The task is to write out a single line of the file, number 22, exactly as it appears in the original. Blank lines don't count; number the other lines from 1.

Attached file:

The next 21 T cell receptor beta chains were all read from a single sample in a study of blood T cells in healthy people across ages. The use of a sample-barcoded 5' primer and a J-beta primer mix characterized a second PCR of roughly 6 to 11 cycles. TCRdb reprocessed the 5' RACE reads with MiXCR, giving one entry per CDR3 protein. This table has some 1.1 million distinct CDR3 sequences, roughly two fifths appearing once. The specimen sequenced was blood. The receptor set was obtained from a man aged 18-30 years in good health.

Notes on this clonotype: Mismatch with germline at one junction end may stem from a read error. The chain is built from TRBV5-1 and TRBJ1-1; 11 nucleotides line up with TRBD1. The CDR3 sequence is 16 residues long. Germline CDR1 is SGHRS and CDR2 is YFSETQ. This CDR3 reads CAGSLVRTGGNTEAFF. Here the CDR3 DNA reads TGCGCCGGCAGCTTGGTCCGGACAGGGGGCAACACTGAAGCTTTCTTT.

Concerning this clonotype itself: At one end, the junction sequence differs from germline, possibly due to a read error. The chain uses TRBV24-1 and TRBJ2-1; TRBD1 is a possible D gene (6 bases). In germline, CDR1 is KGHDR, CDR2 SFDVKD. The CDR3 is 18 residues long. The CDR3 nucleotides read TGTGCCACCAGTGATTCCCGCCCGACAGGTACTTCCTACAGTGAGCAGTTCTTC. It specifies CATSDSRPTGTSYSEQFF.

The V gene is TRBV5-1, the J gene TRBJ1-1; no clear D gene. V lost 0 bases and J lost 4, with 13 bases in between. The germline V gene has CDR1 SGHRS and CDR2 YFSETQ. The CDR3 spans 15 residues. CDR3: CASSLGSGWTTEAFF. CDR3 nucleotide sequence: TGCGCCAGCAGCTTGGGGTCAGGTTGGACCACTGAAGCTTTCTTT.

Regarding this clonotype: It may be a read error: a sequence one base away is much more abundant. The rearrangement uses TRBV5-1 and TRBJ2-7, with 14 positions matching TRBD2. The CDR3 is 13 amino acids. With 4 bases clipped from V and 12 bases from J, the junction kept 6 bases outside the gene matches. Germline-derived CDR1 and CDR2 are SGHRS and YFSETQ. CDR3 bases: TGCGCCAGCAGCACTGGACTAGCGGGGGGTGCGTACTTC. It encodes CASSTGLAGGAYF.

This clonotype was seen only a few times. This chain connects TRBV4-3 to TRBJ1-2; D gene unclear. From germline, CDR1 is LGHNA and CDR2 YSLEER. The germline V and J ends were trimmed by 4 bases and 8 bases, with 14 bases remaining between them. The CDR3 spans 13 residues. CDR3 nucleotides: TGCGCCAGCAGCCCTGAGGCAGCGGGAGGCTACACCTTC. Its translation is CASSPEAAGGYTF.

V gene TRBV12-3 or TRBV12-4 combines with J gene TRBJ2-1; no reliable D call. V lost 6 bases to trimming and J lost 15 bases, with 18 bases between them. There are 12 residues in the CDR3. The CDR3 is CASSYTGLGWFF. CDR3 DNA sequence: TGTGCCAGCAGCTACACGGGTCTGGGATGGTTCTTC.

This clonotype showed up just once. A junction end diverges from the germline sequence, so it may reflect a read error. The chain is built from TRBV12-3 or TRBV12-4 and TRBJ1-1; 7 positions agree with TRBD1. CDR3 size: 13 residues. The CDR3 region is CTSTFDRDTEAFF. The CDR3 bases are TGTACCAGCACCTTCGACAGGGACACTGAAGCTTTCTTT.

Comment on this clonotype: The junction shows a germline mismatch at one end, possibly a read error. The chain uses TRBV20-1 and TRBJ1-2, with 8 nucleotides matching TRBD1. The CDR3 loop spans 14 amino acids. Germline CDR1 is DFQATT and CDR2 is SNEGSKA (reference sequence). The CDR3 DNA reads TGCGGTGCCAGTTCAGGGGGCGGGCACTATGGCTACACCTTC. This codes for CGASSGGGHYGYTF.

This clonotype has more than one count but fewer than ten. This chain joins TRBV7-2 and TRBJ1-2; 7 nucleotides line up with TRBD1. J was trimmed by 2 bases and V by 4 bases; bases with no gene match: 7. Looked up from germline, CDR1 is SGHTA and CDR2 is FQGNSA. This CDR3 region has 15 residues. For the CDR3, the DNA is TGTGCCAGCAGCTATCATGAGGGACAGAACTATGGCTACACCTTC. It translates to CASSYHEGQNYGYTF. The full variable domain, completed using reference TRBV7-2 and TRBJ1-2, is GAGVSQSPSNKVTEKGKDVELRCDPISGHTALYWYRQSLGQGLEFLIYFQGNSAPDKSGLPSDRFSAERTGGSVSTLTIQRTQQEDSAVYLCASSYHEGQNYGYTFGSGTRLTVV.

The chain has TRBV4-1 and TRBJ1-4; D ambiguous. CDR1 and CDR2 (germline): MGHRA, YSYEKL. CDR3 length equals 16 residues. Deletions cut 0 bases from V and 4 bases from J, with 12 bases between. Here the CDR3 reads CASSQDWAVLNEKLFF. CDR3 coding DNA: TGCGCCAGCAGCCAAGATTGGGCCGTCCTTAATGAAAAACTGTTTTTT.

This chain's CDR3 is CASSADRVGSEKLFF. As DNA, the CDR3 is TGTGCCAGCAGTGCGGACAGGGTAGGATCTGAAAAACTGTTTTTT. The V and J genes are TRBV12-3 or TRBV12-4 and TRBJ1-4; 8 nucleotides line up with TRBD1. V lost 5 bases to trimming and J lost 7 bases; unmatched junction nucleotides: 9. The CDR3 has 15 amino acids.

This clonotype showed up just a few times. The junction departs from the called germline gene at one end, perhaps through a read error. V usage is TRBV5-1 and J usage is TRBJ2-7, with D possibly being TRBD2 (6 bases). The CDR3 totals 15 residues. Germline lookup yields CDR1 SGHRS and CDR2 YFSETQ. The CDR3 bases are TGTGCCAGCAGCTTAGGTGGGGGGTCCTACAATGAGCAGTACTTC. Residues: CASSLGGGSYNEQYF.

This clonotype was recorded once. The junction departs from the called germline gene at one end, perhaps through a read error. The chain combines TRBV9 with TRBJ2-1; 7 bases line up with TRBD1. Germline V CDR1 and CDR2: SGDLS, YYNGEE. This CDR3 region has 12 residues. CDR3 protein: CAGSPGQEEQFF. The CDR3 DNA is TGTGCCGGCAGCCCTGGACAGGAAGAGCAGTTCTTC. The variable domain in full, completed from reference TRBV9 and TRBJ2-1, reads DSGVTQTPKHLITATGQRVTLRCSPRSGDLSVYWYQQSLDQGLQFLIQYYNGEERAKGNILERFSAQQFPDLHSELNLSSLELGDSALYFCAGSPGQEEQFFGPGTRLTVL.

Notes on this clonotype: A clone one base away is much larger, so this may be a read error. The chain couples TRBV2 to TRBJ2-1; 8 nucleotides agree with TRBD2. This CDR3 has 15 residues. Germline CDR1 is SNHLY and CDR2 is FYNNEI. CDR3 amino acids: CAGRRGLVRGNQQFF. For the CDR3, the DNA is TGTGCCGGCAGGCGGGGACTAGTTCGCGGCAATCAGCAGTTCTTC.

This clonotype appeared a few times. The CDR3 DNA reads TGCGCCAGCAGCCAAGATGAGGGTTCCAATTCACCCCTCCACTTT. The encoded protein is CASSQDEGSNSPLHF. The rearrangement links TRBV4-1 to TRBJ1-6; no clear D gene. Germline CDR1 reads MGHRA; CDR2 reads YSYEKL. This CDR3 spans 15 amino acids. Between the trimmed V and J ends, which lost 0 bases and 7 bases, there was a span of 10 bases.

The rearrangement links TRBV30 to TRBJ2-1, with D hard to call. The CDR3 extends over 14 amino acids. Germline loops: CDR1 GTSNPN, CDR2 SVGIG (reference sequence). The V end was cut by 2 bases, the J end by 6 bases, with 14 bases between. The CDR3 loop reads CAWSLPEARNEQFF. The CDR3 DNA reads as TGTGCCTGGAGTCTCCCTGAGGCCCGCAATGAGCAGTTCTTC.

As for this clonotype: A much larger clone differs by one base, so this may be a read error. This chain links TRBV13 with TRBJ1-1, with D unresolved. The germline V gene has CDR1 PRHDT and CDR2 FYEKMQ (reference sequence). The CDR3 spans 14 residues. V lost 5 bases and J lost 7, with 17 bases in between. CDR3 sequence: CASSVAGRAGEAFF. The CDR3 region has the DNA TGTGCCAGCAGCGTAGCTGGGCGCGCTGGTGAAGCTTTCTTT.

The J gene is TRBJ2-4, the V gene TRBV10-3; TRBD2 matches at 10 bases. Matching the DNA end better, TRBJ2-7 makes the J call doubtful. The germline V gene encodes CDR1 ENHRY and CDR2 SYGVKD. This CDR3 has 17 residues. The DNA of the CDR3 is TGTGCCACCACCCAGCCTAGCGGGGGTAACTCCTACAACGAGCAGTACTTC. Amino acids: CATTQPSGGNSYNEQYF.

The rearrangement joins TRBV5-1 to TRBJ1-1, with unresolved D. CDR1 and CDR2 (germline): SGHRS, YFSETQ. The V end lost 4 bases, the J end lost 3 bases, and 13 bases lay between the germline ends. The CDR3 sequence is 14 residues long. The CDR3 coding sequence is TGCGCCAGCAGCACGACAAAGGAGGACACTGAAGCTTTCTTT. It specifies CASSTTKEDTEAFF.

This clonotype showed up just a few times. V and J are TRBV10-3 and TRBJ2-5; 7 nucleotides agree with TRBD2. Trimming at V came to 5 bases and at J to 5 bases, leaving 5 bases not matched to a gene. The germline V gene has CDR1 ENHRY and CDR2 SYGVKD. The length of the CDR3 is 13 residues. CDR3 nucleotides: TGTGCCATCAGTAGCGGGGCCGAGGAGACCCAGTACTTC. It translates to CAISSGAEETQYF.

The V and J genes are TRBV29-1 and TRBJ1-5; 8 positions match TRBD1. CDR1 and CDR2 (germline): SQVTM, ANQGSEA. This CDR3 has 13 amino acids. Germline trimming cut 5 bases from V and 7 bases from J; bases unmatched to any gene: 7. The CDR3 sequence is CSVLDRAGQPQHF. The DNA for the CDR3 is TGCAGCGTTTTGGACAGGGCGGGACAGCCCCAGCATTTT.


The V and J genes are TRBV29-1 and TRBJ1-5; 8 positions match TRBD1. CDR1 and CDR2 (germline): SQVTM, ANQGSEA. This CDR3 has 13 amino acids. Germline trimming cut 5 bases from V and 7 bases from J; bases unmatched to any gene: 7. The CDR3 sequence is CSVLDRAGQPQHF. The DNA for the CDR3 is TGCAGCGTTTTGGACAGGGCGGGACAGCCCCAGCATTTT.